United States District Court, D. Nevada
FOLEY, JR. UNITED STATES MAGISTRATE JUDGE.
matter is before the Court on Plaintiff's Application for
Leave to Proceed in Forma Pauperis (ECF No. 1),
filed on June 26, 2017.
alleges that on November 5, 2015, she was wrongfully
terminated from the Valley Health System Summerlin Hospital.
She states that she is African American and was hired as a
traveling case manager through United Staffing Solutions. She
alleges that she reported to work at Spring Valley Hospital
on November 5, 2015 and received a telephone call from her
supervisor informing her that she was supposed to report to
Centennial Hospital on that day. She alleges that management
did not instruct her to report to Centennial Hospital prior
to November 5, 2015. Defendants terminated her for refusing
to report to work at Centennial Hospital. Plaintiff sets
forth causes of action for wrongful termination, breach of
contract, and discrimination.
Application to Proceed In Forma Pauperis
filed this instant action and attached a financial affidavit
to her application and complaint as required by 28 U.S.C.
§ 1915(a). Reviewing Plaintiff's financial affidavit
pursuant to 28 U.S.C. § 1915, the Court finds that
Plaintiff is unable to pre-pay the filing fee. As a result,
Plaintiff's request to proceed in forma pauperis
in federal court is granted.
Screening the Complaint
granting a request to proceed in forma pauperis, a
court must additionally screen a complaint pursuant to 28
U.S.C. § 1915(e). Specifically, federal courts are given
the authority to dismiss a case if the action is legally
“frivolous or malicious, ” fails to state a claim
upon which relief may be granted, or seeks monetary relief
from a defendant/third party plaintiff who is immune from
such relief. 28 U.S.C. § 1915(e)(2). A complaint, or
portion thereof, should be dismissed for failure to state a
claim upon which relief may be granted “if it appears
beyond a doubt that the plaintiff can prove no set of facts
in support of his claims that would entitle him to
relief.” Buckey v. Los Angeles, 968 F.2d 791,
794 (9th Cir. 1992). A complaint may be dismissed as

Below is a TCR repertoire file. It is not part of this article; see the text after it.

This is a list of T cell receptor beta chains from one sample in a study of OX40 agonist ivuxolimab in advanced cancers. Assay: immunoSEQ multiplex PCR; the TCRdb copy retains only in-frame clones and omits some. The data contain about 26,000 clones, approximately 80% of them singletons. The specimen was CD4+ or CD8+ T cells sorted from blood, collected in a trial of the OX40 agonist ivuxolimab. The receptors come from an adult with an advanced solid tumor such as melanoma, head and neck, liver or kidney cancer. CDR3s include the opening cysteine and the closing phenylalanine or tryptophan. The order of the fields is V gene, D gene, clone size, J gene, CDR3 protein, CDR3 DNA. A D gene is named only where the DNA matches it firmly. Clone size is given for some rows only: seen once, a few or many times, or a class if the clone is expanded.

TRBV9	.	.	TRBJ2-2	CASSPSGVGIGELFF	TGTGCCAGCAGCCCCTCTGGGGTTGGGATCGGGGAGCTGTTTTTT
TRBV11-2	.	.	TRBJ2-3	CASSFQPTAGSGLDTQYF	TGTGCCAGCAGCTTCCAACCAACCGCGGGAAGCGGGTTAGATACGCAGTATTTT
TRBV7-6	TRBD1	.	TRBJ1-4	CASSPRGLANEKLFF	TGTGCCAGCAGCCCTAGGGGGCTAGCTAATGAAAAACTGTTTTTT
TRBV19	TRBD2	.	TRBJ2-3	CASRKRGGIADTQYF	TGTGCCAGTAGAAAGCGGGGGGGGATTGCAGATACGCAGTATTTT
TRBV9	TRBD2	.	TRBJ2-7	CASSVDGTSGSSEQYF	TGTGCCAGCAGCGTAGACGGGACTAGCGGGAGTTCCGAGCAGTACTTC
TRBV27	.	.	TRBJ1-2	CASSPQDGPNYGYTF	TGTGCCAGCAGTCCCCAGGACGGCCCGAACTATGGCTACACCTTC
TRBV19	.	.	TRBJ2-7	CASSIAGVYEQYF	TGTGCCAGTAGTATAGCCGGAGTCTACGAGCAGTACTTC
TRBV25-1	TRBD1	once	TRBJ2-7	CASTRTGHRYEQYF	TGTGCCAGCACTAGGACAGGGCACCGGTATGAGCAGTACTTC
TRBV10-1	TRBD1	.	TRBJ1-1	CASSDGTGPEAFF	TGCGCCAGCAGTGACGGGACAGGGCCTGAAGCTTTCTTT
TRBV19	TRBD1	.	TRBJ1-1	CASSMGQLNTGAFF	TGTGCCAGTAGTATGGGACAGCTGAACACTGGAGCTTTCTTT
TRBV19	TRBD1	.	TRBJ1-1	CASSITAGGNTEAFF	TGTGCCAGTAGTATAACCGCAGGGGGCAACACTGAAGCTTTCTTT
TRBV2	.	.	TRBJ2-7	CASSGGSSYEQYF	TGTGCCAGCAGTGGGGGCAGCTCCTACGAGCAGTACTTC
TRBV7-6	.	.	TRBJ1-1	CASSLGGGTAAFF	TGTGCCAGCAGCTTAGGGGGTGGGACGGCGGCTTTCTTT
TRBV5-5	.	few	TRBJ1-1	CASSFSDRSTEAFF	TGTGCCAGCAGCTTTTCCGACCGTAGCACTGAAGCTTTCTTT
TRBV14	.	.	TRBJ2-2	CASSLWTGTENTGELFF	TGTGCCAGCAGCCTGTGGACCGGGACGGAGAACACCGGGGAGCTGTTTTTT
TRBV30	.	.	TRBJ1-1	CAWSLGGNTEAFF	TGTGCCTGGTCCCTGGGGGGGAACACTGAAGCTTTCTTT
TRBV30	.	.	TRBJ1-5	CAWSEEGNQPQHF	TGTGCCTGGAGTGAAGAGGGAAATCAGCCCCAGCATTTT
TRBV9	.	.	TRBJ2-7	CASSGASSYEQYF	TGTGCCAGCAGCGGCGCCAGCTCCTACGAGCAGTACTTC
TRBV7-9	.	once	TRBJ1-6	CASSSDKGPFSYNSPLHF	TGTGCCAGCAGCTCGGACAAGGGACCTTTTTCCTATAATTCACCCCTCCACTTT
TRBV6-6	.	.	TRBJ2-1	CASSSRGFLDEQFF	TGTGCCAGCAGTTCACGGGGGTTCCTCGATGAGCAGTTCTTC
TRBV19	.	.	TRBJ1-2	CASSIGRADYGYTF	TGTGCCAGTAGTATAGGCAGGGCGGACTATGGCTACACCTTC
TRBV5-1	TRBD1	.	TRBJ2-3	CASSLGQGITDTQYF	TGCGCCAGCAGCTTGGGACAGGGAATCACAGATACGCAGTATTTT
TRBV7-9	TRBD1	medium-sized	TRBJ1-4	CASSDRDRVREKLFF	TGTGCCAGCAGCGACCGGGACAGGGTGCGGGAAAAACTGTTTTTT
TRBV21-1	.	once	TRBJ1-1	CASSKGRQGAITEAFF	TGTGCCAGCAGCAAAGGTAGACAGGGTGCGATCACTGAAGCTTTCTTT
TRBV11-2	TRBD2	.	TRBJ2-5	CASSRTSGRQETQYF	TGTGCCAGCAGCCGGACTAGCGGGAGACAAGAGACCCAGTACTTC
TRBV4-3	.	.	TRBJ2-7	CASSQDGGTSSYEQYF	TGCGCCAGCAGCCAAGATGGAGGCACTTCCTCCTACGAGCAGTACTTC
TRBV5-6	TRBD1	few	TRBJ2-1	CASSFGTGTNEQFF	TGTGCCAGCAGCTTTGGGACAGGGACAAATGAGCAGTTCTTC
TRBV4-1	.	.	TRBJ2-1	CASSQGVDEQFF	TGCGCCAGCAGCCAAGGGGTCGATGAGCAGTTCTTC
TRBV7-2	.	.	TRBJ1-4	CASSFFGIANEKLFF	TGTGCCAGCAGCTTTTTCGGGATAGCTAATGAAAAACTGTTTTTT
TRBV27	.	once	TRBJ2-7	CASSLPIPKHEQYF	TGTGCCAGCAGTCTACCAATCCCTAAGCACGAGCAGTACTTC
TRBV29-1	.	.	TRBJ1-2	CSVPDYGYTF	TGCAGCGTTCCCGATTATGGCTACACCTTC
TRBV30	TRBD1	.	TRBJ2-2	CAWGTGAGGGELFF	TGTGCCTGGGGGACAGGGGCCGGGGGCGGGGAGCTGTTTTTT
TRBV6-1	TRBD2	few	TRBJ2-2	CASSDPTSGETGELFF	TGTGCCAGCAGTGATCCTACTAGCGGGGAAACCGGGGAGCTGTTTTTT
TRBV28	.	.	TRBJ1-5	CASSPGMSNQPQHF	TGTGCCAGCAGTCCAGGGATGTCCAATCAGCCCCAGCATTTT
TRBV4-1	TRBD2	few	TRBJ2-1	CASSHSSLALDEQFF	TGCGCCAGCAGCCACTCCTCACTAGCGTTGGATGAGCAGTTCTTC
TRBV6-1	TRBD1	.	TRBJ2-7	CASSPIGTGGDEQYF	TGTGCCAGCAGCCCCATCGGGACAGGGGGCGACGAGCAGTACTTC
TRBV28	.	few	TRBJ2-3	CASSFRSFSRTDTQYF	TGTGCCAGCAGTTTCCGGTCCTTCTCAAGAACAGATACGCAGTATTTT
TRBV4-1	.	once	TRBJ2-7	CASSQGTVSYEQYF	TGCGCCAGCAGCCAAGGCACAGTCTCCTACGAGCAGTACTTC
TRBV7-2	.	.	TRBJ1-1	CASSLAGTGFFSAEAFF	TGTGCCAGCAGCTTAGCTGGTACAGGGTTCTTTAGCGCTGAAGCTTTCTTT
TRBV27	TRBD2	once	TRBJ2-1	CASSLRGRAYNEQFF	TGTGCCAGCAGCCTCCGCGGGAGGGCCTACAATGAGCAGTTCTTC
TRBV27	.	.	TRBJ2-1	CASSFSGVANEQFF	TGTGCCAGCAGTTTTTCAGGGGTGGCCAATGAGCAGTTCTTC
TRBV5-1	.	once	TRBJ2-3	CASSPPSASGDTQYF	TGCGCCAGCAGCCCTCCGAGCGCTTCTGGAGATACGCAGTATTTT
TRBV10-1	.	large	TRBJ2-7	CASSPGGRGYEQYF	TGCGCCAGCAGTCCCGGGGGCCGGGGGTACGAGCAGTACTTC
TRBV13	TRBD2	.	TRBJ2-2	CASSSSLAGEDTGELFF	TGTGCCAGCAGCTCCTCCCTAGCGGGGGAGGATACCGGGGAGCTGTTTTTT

frivolous if it is premised on a nonexistent legal interest
or delusional factual scenario. Neitzke v. Williams,
490 U.S. 319, 327-28 (1989). Moreover, “a finding of
factual frivolousness is appropriate when the facts alleged
rise to the level of the irrational or the wholly incredible,
whether or not XXXX are judicially
noticeable facts available to contradict them.”
Denton v. Hernandez, 504 U.S. 25, 33 (1992). When a
court dismisses a complaint under § 1915(e), the
plaintiff should be given leave to amend the complaint with
directions as to curing its deficiencies, unless it is clear
from the face of the complaint that the deficiencies could
not be cured by amendment. See Cato v. United
States, 70 F.3d 1103, 1106 (9th Cir. 1995).
Court shall liberally construe a complaint by a pro se
litigant. Eldridge v. Block, 832 F.2d 1132, 1137
(9th Cir. 2007). This is especially important for civil
rights complaints. Ferdik v. Bonzelet, 963 F.2d
1258, 1261 (9th Cir. 1992). However, a liberal construction
may not be used to supply an essential element of the claim
absent from the complaint. Bruns v. Nat'l Credit
Union Admin., 12 F.3d 1251, 1257 (9th Cir. 1997)
(quoting Ivey v. Board of Regents, 673 F.2d 266, 268
(9th Cir. 1982)).
12(b)(6) of the Federal Rules of Civil Procedure provides for
dismissal of a complaint for failure to state a claim upon
which relief can be granted. Review under Rule 12(b)(6) is
essentially a ruling on a question of law. See Chappel v.
Laboratory Corp. of America, 232 F.3d 719, 723 (9th Cir.
2000). A properly pled complaint must provide a “short
and plain statement of the claim showing that the pleader is
entitled to relief.” Fed.R.Civ.P. 8(a)(2); Bell
Atlantic Corp. v. Twombley, 550 U.S. 544, 555 (2007).
Although Rule 8 does not require detailed factual
allegations, it demands “more than labels and
conclusions” or a “formulaic recitation of the
elements of a cause of action.” Ashcroft v.
Iqbal, 129 S.Ct. 1937, 1949 (2009) (citing Papasan
v. Allain, 478 U.S. 265, 286 (1986)). The court must
accept as true all well-pled factual allegations contained in
the complaint, but the same requirement does not apply to
legal conclusions. Iqbal, 129 S.Ct. at 1950. Mere
recitals of the elements of a cause of action, supported only
by conclusory allegations, do not suffice. Id. at
1949. Secondly, where the claims in the complaint have not
crossed the line from plausible to conceivable, the complaint
should be dismissed. Twombly, 550 U.S. at 570.
complaint alleges claims of wrongful termination, breach of
contract, and discrimination based on race. She attached the
Notice of Right to Sue letter she received from the EEOC on
March 31, 2017 and filed this action on June 26, 2017.
See Complaint (ECF No. 1-1), 7. Thus, it appears
that Plaintiff exhausted her administrative remedies.